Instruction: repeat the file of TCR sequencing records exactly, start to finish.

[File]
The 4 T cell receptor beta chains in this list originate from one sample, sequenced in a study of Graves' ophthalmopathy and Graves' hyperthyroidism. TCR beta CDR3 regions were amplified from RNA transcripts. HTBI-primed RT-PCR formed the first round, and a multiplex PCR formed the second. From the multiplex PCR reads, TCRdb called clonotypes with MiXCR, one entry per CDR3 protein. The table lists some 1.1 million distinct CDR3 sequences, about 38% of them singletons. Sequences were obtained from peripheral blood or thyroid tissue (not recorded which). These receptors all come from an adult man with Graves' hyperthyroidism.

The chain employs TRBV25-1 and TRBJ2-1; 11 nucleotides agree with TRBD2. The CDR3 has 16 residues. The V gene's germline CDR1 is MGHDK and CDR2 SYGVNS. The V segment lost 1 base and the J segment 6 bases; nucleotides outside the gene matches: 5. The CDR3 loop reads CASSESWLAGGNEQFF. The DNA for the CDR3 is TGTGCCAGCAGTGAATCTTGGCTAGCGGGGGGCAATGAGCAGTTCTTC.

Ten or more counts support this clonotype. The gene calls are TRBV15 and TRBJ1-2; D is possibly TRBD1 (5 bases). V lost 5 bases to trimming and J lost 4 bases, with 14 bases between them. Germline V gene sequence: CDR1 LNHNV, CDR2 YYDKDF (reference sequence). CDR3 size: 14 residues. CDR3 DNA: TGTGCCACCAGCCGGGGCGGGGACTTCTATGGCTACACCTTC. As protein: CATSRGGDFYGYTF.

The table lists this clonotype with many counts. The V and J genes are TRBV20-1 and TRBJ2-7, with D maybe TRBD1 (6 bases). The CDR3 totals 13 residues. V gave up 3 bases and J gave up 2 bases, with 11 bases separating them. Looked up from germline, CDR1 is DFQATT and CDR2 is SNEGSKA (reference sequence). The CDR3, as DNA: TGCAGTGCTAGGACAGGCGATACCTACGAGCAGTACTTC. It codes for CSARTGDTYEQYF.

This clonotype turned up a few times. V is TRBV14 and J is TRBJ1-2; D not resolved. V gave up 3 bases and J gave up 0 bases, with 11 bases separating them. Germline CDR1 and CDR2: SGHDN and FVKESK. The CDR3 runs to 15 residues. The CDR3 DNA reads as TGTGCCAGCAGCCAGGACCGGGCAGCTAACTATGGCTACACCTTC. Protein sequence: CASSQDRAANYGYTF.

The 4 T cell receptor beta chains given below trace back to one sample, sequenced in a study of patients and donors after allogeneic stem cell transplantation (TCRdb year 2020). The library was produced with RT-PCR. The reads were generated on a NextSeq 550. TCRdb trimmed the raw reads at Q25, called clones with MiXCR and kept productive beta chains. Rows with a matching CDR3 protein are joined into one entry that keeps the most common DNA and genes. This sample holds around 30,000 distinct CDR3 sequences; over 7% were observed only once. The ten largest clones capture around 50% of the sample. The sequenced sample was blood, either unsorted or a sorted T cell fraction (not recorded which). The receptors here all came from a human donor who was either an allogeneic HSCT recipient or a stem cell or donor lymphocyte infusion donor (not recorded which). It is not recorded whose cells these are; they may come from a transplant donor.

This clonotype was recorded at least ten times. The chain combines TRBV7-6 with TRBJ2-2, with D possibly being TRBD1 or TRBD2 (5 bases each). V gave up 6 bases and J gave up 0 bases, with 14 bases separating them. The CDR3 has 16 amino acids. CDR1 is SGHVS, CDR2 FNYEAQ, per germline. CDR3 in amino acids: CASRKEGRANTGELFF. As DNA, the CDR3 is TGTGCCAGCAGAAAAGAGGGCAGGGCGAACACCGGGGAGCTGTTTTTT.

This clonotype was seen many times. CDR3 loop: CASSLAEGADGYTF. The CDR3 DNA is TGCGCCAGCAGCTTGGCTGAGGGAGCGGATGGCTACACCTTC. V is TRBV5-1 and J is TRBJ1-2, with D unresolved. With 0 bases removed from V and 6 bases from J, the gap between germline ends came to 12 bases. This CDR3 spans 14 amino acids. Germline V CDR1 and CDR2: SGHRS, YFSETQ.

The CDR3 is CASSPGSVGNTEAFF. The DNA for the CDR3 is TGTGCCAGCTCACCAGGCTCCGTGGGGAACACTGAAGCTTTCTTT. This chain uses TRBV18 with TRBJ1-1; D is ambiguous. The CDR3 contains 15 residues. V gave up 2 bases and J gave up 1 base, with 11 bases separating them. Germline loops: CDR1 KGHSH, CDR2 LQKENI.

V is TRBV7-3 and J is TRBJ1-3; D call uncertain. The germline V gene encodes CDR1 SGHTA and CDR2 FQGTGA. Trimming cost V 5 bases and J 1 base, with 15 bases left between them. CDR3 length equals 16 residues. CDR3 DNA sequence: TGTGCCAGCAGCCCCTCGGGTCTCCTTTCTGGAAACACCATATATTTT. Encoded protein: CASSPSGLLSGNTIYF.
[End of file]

The 4 T cell receptor beta chains in this list originate from one sample, sequenced in a study of Graves' ophthalmopathy and Graves' hyperthyroidism. TCR beta CDR3 regions were amplified from RNA transcripts. HTBI-primed RT-PCR formed the first round, and a multiplex PCR formed the second. From the multiplex PCR reads, TCRdb called clonotypes with MiXCR, one entry per CDR3 protein. The table lists some 1.1 million distinct CDR3 sequences, about 38% of them singletons. Sequences were obtained from peripheral blood or thyroid tissue (not recorded which). These receptors all come from an adult man with Graves' hyperthyroidism.

The chain employs TRBV25-1 and TRBJ2-1; 11 nucleotides agree with TRBD2. The CDR3 has 16 residues. The V gene's germline CDR1 is MGHDK and CDR2 SYGVNS. The V segment lost 1 base and the J segment 6 bases; nucleotides outside the gene matches: 5. The CDR3 loop reads CASSESWLAGGNEQFF. The DNA for the CDR3 is TGTGCCAGCAGTGAATCTTGGCTAGCGGGGGGCAATGAGCAGTTCTTC.

Ten or more counts support this clonotype. The gene calls are TRBV15 and TRBJ1-2; D is possibly TRBD1 (5 bases). V lost 5 bases to trimming and J lost 4 bases, with 14 bases between them. Germline V gene sequence: CDR1 LNHNV, CDR2 YYDKDF (reference sequence). CDR3 size: 14 residues. CDR3 DNA: TGTGCCACCAGCCGGGGCGGGGACTTCTATGGCTACACCTTC. As protein: CATSRGGDFYGYTF.

The table lists this clonotype with many counts. The V and J genes are TRBV20-1 and TRBJ2-7, with D maybe TRBD1 (6 bases). The CDR3 totals 13 residues. V gave up 3 bases and J gave up 2 bases, with 11 bases separating them. Looked up from germline, CDR1 is DFQATT and CDR2 is SNEGSKA (reference sequence). The CDR3, as DNA: TGCAGTGCTAGGACAGGCGATACCTACGAGCAGTACTTC. It codes for CSARTGDTYEQYF.

This clonotype turned up a few times. V is TRBV14 and J is TRBJ1-2; D not resolved. V gave up 3 bases and J gave up 0 bases, with 11 bases separating them. Germline CDR1 and CDR2: SGHDN and FVKESK. The CDR3 runs to 15 residues. The CDR3 DNA reads as TGTGCCAGCAGCCAGGACCGGGCAGCTAACTATGGCTACACCTTC. Protein sequence: CASSQDRAANYGYTF.

The 4 T cell receptor beta chains given below trace back to one sample, sequenced in a study of patients and donors after allogeneic stem cell transplantation (TCRdb year 2020). The library was produced with RT-PCR. The reads were generated on a NextSeq 550. TCRdb trimmed the raw reads at Q25, called clones with MiXCR and kept productive beta chains. Rows with a matching CDR3 protein are joined into one entry that keeps the most common DNA and genes. This sample holds around 30,000 distinct CDR3 sequences; over 7% were observed only once. The ten largest clones capture around 50% of the sample. The sequenced sample was blood, either unsorted or a sorted T cell fraction (not recorded which). The receptors here all came from a human donor who was either an allogeneic HSCT recipient or a stem cell or donor lymphocyte infusion donor (not recorded which). It is not recorded whose cells these are; they may come from a transplant donor.

This clonotype was recorded at least ten times. The chain combines TRBV7-6 with TRBJ2-2, with D possibly being TRBD1 or TRBD2 (5 bases each). V gave up 6 bases and J gave up 0 bases, with 14 bases separating them. The CDR3 has 16 amino acids. CDR1 is SGHVS, CDR2 FNYEAQ, per germline. CDR3 in amino acids: CASRKEGRANTGELFF. As DNA, the CDR3 is TGTGCCAGCAGAAAAGAGGGCAGGGCGAACACCGGGGAGCTGTTTTTT.

This clonotype was seen many times. CDR3 loop: CASSLAEGADGYTF. The CDR3 DNA is TGCGCCAGCAGCTTGGCTGAGGGAGCGGATGGCTACACCTTC. V is TRBV5-1 and J is TRBJ1-2, with D unresolved. With 0 bases removed from V and 6 bases from J, the gap between germline ends came to 12 bases. This CDR3 spans 14 amino acids. Germline V CDR1 and CDR2: SGHRS, YFSETQ.

The CDR3 is CASSPGSVGNTEAFF. The DNA for the CDR3 is TGTGCCAGCTCACCAGGCTCCGTGGGGAACACTGAAGCTTTCTTT. This chain uses TRBV18 with TRBJ1-1; D is ambiguous. The CDR3 contains 15 residues. V gave up 2 bases and J gave up 1 base, with 11 bases separating them. Germline loops: CDR1 KGHSH, CDR2 LQKENI.

V is TRBV7-3 and J is TRBJ1-3; D call uncertain. The germline V gene encodes CDR1 SGHTA and CDR2 FQGTGA. Trimming cost V 5 bases and J 1 base, with 15 bases left between them. CDR3 length equals 16 residues. CDR3 DNA sequence: TGTGCCAGCAGCCCCTCGGGTCTCCTTTCTGGAAACACCATATATTTT. Encoded protein: CASSPSGLLSGNTIYF.